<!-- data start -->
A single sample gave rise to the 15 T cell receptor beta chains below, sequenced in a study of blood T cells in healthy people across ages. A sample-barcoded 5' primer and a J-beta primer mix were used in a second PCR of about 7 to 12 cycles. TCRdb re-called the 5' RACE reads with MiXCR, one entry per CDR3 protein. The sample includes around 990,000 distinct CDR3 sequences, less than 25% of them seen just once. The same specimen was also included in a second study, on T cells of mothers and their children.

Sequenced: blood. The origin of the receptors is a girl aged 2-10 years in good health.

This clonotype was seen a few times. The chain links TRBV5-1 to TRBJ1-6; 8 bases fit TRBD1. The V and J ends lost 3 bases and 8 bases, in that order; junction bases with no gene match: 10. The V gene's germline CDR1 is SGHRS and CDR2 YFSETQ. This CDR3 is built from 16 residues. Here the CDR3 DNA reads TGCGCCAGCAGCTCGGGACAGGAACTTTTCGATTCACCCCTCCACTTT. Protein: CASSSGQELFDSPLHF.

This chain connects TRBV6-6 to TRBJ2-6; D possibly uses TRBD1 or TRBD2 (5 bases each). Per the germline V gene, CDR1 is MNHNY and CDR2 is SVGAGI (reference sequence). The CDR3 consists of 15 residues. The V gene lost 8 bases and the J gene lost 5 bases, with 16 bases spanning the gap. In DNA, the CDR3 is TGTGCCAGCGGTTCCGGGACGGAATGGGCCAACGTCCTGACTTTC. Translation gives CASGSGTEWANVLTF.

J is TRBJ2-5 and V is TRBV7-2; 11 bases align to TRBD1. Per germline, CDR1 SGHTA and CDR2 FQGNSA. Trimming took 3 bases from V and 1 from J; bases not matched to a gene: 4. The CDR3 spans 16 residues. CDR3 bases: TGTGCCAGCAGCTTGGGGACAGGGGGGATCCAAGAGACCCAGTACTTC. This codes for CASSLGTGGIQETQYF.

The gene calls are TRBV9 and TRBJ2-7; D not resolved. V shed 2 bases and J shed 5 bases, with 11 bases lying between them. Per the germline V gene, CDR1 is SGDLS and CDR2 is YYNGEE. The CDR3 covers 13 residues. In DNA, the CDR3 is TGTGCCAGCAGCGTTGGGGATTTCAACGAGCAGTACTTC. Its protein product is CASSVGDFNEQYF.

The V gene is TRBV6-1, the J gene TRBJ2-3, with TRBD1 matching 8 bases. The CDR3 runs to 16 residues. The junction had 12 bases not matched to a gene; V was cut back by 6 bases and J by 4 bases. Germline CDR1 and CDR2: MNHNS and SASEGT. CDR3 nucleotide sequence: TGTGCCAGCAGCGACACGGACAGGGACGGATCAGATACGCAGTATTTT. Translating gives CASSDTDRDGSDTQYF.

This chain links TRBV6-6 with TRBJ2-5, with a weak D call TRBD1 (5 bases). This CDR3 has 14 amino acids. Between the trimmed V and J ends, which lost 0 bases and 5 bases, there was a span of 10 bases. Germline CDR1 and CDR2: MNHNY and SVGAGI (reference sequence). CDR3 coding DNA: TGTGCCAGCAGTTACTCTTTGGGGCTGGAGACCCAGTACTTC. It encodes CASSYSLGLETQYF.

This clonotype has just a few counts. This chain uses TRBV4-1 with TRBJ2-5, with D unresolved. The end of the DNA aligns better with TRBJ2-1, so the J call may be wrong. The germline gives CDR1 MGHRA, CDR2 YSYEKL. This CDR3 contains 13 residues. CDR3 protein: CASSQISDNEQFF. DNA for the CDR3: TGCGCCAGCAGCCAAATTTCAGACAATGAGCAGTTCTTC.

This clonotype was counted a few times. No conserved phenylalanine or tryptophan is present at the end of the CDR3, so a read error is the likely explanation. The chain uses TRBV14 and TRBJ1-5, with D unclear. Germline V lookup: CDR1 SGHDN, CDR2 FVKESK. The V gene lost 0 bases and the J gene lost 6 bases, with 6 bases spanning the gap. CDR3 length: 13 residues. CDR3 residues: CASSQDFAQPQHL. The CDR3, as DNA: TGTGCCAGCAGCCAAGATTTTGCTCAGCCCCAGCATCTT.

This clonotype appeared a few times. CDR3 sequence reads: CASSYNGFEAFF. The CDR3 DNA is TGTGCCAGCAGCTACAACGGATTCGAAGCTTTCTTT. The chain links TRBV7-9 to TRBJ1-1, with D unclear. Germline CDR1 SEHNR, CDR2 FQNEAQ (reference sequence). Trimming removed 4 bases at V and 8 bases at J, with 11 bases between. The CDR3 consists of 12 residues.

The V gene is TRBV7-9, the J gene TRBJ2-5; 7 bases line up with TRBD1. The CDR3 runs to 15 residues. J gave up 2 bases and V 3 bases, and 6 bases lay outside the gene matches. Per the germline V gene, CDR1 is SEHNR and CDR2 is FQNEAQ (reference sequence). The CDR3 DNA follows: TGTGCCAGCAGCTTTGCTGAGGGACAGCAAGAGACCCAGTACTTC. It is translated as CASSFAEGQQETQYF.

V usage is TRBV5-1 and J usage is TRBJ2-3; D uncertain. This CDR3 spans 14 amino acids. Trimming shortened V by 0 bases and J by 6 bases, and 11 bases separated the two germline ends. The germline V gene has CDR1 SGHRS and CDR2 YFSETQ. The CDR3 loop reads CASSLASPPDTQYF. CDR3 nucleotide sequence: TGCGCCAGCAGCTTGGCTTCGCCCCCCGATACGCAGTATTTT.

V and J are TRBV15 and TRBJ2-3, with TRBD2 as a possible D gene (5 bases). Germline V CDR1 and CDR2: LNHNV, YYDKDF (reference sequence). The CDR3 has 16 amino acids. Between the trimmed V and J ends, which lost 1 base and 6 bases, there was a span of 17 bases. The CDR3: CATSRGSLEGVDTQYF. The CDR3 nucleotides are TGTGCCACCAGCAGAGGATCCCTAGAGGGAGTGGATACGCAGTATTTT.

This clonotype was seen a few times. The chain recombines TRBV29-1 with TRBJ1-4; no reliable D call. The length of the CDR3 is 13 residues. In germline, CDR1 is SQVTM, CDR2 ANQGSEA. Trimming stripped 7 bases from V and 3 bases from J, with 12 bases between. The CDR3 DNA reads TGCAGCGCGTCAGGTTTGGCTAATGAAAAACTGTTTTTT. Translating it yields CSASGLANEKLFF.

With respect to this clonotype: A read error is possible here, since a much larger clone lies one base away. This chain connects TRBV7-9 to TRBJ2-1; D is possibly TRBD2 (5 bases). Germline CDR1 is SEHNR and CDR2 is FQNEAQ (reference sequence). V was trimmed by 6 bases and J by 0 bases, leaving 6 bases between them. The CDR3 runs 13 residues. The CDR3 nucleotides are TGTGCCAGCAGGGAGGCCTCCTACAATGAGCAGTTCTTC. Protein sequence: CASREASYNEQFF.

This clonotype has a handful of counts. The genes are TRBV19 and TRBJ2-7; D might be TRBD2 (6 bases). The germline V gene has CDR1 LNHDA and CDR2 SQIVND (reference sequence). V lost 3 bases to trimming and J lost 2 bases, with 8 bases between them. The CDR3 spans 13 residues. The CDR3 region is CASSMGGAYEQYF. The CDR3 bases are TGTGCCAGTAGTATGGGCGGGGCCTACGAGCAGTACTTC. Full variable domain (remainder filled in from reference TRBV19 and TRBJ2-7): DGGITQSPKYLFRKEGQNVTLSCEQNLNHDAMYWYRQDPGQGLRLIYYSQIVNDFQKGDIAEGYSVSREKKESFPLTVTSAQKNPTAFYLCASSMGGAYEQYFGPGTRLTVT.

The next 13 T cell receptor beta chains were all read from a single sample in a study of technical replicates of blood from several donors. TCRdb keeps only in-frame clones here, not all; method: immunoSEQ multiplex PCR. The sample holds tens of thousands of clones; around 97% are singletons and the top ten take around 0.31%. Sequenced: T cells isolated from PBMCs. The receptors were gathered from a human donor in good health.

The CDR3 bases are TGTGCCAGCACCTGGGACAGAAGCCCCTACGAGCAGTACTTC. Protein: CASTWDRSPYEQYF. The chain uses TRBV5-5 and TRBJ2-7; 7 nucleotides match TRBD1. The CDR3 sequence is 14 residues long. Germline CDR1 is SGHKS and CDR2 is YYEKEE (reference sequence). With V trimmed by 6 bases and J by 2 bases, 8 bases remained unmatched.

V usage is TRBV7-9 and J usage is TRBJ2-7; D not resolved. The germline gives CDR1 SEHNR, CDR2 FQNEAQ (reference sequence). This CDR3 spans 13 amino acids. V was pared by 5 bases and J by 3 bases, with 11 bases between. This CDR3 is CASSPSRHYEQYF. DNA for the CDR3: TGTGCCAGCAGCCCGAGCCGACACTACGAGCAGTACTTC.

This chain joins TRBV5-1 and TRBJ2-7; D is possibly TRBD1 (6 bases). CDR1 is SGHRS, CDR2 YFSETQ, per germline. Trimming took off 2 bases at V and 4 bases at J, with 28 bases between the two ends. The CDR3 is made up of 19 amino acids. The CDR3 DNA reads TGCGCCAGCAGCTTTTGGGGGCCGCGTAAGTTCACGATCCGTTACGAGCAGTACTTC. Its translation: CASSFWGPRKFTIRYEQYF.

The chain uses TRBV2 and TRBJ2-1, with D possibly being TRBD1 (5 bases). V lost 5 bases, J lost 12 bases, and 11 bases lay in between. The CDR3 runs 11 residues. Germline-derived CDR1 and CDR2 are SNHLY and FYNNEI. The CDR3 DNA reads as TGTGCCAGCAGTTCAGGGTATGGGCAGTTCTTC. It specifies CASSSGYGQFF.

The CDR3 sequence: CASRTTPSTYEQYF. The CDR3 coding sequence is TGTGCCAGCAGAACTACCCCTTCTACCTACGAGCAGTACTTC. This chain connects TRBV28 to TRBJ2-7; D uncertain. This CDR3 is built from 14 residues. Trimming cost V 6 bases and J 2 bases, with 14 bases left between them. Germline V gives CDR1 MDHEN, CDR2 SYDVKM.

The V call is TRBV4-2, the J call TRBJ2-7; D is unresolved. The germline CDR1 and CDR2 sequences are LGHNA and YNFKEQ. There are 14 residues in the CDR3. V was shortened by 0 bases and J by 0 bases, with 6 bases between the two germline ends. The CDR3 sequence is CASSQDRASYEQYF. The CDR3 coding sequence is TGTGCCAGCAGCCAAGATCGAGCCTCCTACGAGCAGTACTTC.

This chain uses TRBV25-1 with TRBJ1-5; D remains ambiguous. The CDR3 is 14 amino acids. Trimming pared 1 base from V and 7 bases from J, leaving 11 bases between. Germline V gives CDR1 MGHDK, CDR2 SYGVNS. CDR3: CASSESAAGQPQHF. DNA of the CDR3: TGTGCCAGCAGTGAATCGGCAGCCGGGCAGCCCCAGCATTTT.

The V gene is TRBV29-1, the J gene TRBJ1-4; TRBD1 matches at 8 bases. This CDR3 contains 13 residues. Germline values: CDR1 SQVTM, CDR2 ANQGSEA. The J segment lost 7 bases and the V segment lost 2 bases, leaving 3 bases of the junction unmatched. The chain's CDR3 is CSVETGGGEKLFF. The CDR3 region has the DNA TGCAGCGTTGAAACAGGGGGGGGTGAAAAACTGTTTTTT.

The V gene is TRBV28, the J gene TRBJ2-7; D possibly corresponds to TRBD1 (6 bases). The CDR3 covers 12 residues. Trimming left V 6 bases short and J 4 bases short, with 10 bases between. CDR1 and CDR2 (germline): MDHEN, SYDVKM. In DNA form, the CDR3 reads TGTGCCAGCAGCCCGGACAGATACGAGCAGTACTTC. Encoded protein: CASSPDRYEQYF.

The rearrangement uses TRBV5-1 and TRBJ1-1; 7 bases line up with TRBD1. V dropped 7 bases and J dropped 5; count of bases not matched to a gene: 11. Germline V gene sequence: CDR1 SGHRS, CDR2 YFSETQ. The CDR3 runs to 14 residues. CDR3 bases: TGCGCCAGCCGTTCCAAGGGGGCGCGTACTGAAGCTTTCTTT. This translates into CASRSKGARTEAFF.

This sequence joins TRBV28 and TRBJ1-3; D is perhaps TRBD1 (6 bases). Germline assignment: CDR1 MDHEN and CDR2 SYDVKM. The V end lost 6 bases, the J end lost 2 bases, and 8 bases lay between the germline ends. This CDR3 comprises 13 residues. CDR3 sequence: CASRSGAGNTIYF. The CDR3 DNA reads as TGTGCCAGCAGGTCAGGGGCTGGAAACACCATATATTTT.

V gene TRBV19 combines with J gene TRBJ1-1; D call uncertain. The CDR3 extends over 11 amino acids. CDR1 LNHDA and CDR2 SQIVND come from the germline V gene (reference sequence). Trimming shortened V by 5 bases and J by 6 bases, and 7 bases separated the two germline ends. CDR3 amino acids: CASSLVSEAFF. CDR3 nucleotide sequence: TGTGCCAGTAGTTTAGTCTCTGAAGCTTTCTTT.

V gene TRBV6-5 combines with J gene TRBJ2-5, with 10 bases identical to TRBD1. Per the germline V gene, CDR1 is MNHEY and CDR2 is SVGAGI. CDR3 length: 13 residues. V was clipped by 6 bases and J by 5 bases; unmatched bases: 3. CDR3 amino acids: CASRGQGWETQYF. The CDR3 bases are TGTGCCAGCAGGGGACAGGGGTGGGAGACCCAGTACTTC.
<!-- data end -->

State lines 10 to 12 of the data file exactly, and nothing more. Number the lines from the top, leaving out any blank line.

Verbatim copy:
This clonotype was counted a few times. No conserved phenylalanine or tryptophan is present at the end of the CDR3, so a read error is the likely explanation. The chain uses TRBV14 and TRBJ1-5, with D unclear. Germline V lookup: CDR1 SGHDN, CDR2 FVKESK. The V gene lost 0 bases and the J gene lost 6 bases, with 6 bases spanning the gap. CDR3 length: 13 residues. CDR3 residues: CASSQDFAQPQHL. The CDR3, as DNA: TGTGCCAGCAGCCAAGATTTTGCTCAGCCCCAGCATCTT.

This clonotype appeared a few times. CDR3 sequence reads: CASSYNGFEAFF. The CDR3 DNA is TGTGCCAGCAGCTACAACGGATTCGAAGCTTTCTTT. The chain links TRBV7-9 to TRBJ1-1, with D unclear. Germline CDR1 SEHNR, CDR2 FQNEAQ (reference sequence). Trimming removed 4 bases at V and 8 bases at J, with 11 bases between. The CDR3 consists of 12 residues.

The V gene is TRBV7-9, the J gene TRBJ2-5; 7 bases line up with TRBD1. The CDR3 runs to 15 residues. J gave up 2 bases and V 3 bases, and 6 bases lay outside the gene matches. Per the germline V gene, CDR1 is SEHNR and CDR2 is FQNEAQ (reference sequence). The CDR3 DNA follows: TGTGCCAGCAGCTTTGCTGAGGGACAGCAAGAGACCCAGTACTTC. It is translated as CASSFAEGQQETQYF.